Also referred to as the Scottish Shoodle, the Scottish Terrierpoo, and the Scottish Terrierdoodle, the Scoodle is a really cute little dog that has loads of energy. You will never get bored around this lovable pooch, who is extremely loyal and protective of those he loves.
There are some things that you should consider before you introduce a Scoodle to your family. Keep reading to learn a bit about this breed and to determine if this dog would be the right fit in your household.
The Scoodle is a cross between a purebred Poodle and Scottish Terrier.
The Scoodle is a designer crossbreed from the United States. This is a fairly new designer dog breed that was recognized by the International Designer Canine Association in 2009.
Food / Diet
A Scoodle should be fed a high quality canine-appropriate diet. If you are opting to feed your dog dry food, you can provide him with around ¾ cup to 1½ cups of canine dry food each day, but split this amount up into at least two meals per day.
If you are planning on including canine wet food in your dog’s diet, simply adjust the amount of dry food appropriately so that your dog will not gain too much weight. And if you have any questions regarding how much you should feed your pooch, simply as your vet for some pointers.
The Scoodle is a breed that is known for its energy and playfulness, but it’s also a loyal breed that will form a strong bond with its owners.
Training a Scoodle can be easy because these dogs are intelligent, but they can also be somewhat difficult to work with. These dogs could exhibit assertiveness and they can be stubborn. They can also become vocal when they don’t want to be trained.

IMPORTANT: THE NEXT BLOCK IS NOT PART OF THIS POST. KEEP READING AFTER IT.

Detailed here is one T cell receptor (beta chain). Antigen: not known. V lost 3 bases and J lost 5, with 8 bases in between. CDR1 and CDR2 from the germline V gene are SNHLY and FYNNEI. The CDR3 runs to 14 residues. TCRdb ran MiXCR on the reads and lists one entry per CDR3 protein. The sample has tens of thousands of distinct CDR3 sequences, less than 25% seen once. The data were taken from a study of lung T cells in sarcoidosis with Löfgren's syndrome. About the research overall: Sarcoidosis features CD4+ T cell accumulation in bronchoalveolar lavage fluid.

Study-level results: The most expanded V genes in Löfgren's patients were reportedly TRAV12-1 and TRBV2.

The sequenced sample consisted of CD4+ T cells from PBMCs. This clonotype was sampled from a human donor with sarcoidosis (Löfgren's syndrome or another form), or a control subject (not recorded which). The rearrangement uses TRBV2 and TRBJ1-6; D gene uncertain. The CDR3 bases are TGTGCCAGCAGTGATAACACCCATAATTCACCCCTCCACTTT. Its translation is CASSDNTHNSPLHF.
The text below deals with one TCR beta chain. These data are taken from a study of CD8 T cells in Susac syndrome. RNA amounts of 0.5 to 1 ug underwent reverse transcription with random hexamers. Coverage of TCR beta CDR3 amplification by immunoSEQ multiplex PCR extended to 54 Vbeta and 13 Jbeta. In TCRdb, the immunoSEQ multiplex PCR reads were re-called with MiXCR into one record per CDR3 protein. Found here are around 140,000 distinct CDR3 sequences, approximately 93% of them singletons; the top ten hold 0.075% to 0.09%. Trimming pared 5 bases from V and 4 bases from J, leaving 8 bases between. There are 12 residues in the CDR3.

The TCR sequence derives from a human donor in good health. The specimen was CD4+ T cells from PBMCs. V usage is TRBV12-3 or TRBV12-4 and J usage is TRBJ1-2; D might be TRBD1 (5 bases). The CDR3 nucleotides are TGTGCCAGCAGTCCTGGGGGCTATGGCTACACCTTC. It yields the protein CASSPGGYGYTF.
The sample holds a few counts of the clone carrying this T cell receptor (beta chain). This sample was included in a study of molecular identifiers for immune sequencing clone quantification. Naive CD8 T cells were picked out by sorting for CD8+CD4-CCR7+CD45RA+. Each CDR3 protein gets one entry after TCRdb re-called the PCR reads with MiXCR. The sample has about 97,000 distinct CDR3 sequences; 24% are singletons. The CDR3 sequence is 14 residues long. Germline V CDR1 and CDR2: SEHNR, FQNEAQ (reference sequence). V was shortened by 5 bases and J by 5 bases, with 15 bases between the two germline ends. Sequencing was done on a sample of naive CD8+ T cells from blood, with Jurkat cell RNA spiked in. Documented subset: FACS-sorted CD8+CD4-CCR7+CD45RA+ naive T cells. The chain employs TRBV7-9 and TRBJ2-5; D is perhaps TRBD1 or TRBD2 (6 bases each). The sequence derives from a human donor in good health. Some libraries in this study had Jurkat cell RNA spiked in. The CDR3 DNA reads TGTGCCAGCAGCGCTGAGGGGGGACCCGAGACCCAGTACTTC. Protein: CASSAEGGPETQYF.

Behavioral and obedience training will ensure your Scoodle puppy grows up to be a fantastic pet. If you wish to reduce your dog’s aggressive behavior towards other dogs and other animals, you should socialize your Scoodle puppy as early on as possible.
When training a Scoodle, always use a patient yet firm approach. These dogs respond better to positive reinforcement, praise, and rewards, such as treats.
A small to medium-sized breed, the Scoodle weighs between 9 and 20 pounds.
Temperament / Behavior
The Scoodle is a breed that is known for its energy and playfulness, but it’s also a loyal breed that will form a strong bond with its owners. Once your Scoodle establishes an attachment to you and your family, he will be sure to do whatever it takes to protect you from anything that might harm you.
Because Scoodles love being around their human family so much, they can become stressed and upset when they are left alone at home for extended periods of time. Therefore, this is not the right breed for you if you travel a lot or you have long work hours.
These dogs enjoy playing, and they are also great with children when kids know how to treat them well. Scoodles don’t like being teased, and they snap, bark, and react aggressively if they are disturbed. If small children will be interacting with your dog, you’ll have to supervise and teach the kids how to handle the animal with care.